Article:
On Thursday, a flight from La Guardia was diverted after a bomb scare. One of the passengers, a Jewish teenager, was doing his morning prayers and it alarmed the flight attendant. Not because of the prayers, per se, but because of the tefillin he was using. Based on passages from Exodus and Deuteronomy, Orthodox Jews use two small square boxes with straps attached to them and place on on the head and tie the other to the arm. Inside the boxes are parchment with Scripture. Like Cathy Grossman at USA Today, I think this is a good example of the need for religious literacy than this unfortunate incident.
I found the New York Times piece about this story fascinating. The article is incredibly sympathetic to the flight attendants and pilot who decided to ground the plane. First, the reporter contextualizes the story in favor of the flight attendant:
And in a time when in-flight thinking is colored by the brutal knowledge that passengers have hidden bombs in underwear or shoes, she told the officers in the cockpit.
It's the reporter's choice to frame things that way, but what's even more interesting to me is that every single quote is also sympathetic to the flight attendant. For instance:
The boy's grandmother, Frances Winchell, said it was just one of those things. "It's true that we in America are very, very skittish," she said at the airport in Louisville, where she had been waiting to meet the boy and his 13-year-old sister, who was also on Flight 3079. Mrs. Winchell said she hoped people would learn about the rituals and not be fearful.
Then we hear from the boy's rabbi, Shmuel Greenberg of Young Israel of White Plains:
"He didn't think of the ramifications, I guess," Rabbi Greenberg said. "You can't expect the whole world to know what this ritual is all about."
The rabbi later says that congregants should not use the tefillin during flight. Even the boy was cooperative -- with both the flight crew and investigating authorities.
Later we learn that the boy and his sister were handcuffed and had guns pointed at them. The grandmother dismisses it as having only been for "a short period of time."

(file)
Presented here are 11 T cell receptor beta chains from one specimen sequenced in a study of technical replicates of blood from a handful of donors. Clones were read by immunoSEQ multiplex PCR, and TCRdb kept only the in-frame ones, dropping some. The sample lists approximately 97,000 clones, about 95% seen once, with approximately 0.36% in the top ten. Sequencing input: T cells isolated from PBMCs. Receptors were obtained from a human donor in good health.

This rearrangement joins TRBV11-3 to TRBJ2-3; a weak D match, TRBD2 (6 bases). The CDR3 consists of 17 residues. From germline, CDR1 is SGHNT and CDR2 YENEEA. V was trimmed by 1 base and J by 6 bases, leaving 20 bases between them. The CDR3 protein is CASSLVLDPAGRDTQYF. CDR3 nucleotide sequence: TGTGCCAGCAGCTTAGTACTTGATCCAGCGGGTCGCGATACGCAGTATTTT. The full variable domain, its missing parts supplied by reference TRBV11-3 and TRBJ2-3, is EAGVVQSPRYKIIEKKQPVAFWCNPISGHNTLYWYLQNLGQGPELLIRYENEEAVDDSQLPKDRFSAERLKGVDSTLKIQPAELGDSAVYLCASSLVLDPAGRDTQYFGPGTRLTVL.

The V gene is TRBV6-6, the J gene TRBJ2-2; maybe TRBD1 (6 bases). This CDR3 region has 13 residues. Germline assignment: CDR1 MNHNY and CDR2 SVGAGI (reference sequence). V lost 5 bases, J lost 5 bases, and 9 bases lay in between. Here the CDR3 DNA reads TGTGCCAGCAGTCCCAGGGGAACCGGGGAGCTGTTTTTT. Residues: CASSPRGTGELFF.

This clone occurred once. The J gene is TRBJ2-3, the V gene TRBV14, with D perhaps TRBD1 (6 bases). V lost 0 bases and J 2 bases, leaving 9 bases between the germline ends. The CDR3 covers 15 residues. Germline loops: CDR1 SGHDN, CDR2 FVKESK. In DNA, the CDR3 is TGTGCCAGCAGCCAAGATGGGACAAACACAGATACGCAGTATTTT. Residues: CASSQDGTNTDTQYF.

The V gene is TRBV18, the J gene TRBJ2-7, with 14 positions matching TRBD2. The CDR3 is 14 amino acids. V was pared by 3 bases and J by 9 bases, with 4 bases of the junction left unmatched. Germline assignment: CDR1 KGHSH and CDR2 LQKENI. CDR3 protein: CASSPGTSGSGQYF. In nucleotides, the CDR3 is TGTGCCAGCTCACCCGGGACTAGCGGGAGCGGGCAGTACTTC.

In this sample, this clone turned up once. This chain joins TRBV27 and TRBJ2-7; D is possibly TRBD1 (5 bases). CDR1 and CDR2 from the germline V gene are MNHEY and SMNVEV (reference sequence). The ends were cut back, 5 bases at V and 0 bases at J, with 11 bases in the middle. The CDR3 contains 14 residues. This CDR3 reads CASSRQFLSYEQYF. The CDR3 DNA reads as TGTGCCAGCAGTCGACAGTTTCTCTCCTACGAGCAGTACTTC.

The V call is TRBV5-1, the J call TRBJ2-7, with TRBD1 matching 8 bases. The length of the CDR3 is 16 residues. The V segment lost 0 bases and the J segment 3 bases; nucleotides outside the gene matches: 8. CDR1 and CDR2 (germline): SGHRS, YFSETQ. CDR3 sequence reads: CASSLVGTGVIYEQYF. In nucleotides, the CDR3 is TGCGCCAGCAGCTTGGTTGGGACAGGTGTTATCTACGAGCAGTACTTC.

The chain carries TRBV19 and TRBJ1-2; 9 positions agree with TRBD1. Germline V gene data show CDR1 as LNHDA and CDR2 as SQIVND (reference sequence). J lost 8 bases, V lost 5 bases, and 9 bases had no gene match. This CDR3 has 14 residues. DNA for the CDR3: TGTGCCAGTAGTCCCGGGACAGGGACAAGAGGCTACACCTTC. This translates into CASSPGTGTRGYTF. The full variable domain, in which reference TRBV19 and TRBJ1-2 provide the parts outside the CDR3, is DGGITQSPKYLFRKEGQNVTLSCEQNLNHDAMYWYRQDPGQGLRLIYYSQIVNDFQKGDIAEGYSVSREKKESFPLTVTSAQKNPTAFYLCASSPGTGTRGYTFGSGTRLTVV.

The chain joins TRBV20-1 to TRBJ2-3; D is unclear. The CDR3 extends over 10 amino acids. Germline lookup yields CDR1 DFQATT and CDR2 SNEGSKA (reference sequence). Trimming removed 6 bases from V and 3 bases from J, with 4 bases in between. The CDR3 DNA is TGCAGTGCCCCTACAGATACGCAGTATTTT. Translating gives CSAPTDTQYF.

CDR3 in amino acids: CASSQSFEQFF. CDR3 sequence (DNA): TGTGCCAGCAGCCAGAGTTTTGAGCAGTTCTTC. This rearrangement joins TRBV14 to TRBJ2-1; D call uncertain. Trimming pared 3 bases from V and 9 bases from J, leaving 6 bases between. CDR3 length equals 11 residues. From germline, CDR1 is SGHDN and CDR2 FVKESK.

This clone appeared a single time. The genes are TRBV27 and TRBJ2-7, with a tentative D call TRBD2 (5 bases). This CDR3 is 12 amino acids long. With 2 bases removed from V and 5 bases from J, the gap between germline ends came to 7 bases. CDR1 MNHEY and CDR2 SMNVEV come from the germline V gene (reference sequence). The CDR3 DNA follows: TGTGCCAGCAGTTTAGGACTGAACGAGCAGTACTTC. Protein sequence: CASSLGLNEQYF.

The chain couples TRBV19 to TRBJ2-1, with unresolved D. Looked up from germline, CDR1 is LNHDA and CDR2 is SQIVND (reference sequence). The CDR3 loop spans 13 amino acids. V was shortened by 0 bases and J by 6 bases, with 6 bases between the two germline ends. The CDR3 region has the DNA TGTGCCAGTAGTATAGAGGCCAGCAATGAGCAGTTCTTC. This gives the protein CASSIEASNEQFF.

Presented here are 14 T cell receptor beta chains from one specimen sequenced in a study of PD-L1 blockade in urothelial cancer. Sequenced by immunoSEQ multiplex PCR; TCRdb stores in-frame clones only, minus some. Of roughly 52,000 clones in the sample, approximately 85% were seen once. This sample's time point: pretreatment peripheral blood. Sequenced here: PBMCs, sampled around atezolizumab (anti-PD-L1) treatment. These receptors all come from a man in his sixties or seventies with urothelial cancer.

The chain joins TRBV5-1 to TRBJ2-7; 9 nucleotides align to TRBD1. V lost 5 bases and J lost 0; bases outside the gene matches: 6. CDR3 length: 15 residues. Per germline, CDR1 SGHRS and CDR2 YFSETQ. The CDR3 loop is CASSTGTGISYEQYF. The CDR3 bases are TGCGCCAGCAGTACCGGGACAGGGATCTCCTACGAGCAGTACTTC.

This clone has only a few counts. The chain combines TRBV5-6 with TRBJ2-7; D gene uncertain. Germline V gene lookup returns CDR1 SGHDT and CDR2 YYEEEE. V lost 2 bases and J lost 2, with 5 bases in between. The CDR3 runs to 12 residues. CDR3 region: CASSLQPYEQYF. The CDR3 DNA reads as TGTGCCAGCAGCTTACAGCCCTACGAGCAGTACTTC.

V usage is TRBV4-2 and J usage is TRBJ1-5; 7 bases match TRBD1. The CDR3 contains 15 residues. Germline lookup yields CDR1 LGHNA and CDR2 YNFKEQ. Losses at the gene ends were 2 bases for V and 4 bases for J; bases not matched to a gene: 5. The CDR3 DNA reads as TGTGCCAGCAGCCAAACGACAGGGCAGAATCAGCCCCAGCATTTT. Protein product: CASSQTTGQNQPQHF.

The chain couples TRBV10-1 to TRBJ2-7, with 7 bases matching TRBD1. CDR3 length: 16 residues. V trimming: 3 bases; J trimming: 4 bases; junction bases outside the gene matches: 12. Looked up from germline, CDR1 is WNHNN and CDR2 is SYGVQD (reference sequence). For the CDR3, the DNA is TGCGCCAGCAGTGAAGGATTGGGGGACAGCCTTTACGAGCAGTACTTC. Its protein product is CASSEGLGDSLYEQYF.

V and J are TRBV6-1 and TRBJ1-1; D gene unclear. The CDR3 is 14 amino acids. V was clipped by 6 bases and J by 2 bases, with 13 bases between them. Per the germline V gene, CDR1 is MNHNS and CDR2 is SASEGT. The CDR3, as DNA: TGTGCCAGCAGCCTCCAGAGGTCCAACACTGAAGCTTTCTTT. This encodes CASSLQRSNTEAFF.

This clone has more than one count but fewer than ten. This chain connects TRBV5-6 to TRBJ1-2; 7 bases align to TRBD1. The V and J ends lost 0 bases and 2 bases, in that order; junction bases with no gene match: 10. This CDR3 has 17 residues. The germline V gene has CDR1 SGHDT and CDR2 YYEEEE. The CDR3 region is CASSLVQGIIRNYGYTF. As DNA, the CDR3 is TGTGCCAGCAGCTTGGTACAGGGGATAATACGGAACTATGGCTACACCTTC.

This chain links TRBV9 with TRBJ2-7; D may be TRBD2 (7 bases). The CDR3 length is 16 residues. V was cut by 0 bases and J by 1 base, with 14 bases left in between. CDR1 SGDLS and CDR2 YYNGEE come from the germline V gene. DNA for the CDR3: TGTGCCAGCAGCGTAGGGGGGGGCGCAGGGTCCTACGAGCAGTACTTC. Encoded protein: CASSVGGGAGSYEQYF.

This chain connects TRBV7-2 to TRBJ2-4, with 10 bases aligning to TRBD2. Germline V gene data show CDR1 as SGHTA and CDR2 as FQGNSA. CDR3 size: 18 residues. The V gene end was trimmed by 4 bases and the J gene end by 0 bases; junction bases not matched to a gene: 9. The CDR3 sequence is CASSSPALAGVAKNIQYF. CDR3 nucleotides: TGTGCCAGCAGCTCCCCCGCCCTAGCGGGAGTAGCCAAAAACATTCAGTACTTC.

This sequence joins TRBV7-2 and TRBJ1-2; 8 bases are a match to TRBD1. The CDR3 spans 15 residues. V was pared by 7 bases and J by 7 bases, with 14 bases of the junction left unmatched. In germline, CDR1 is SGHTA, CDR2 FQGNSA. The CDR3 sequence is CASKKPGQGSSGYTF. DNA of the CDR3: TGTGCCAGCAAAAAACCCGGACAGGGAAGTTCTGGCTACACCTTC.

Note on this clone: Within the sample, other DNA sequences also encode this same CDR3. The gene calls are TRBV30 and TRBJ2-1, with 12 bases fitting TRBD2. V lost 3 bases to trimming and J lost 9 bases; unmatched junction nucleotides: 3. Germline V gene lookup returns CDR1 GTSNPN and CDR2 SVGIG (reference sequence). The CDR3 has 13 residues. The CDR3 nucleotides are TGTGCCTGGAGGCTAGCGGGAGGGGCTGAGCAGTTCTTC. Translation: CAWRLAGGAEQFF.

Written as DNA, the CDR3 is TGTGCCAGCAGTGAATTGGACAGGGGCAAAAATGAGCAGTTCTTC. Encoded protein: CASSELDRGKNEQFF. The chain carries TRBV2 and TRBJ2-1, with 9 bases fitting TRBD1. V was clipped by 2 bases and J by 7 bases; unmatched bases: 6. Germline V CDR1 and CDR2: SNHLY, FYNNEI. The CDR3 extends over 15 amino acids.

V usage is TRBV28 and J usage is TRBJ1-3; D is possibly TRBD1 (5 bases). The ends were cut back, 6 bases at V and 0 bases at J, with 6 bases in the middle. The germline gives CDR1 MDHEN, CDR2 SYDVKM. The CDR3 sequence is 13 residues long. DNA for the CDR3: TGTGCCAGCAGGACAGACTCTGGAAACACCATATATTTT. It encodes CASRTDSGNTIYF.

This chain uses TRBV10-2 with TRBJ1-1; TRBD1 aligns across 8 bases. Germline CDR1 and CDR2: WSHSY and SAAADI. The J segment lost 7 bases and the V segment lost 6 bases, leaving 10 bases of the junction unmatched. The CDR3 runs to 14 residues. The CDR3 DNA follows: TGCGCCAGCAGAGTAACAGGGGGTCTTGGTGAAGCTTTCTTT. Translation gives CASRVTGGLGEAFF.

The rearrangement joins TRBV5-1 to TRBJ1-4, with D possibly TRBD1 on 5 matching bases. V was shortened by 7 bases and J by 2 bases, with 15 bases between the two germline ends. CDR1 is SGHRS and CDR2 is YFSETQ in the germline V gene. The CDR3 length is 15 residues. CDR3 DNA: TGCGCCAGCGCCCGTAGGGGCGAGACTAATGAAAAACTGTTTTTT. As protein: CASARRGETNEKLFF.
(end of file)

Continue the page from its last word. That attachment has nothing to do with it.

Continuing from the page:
At this point, I'm sure that the reporter was desperately trying to get anyone who would express outrage, claiming bigotry against Jews or violation of religious freedom. They interview other observant Jews who say they're not surprised at what happened:
"When they see a passenger strapping yourself," said Isaac Abraham, a Satmar who lives in Williamsburg, Brooklyn, and campaigned for the Democratic nomination for a City Council seat last year, "you might as well strap yourself with hand grenades. They have no idea."
"He probably just figured, 'I have nothing else to do on the plane, I might as well use this time to pray,'" he added. "Other people read. They watch a movie. He figured, 'Let me grab the time.' But the obvious reality of it is that when we see people carrying explosive material in their shoes and their pants and I am the passenger next to him and see someone strapping, I would panic too."
Now, if there are Jews or civil libertarians who are outraged at what happened yesterday, this story did a horrible job of including that information. But if the boy's own family, friends and rabbi are saying it's no big deal, I tend to think the reporter was just accurately portraying the response in the community.
About one year ago today, there was the story about how eight or nine Muslims were removed from a flight after fellow passengers reported what they claimed were suspicious conversations. Turned out that they'd simply been discussing where was the safest place to sit on a plane. It was a big story and people were very upset. The FBI actually handled things well and the detained passengers were appreciative of that but the airline came in for a lot of criticism. But the media covered that story very differently. I wonder how much of that has to do with the different specifics of the case and how much of that has to do with the fact that advocacy groups got involved right away.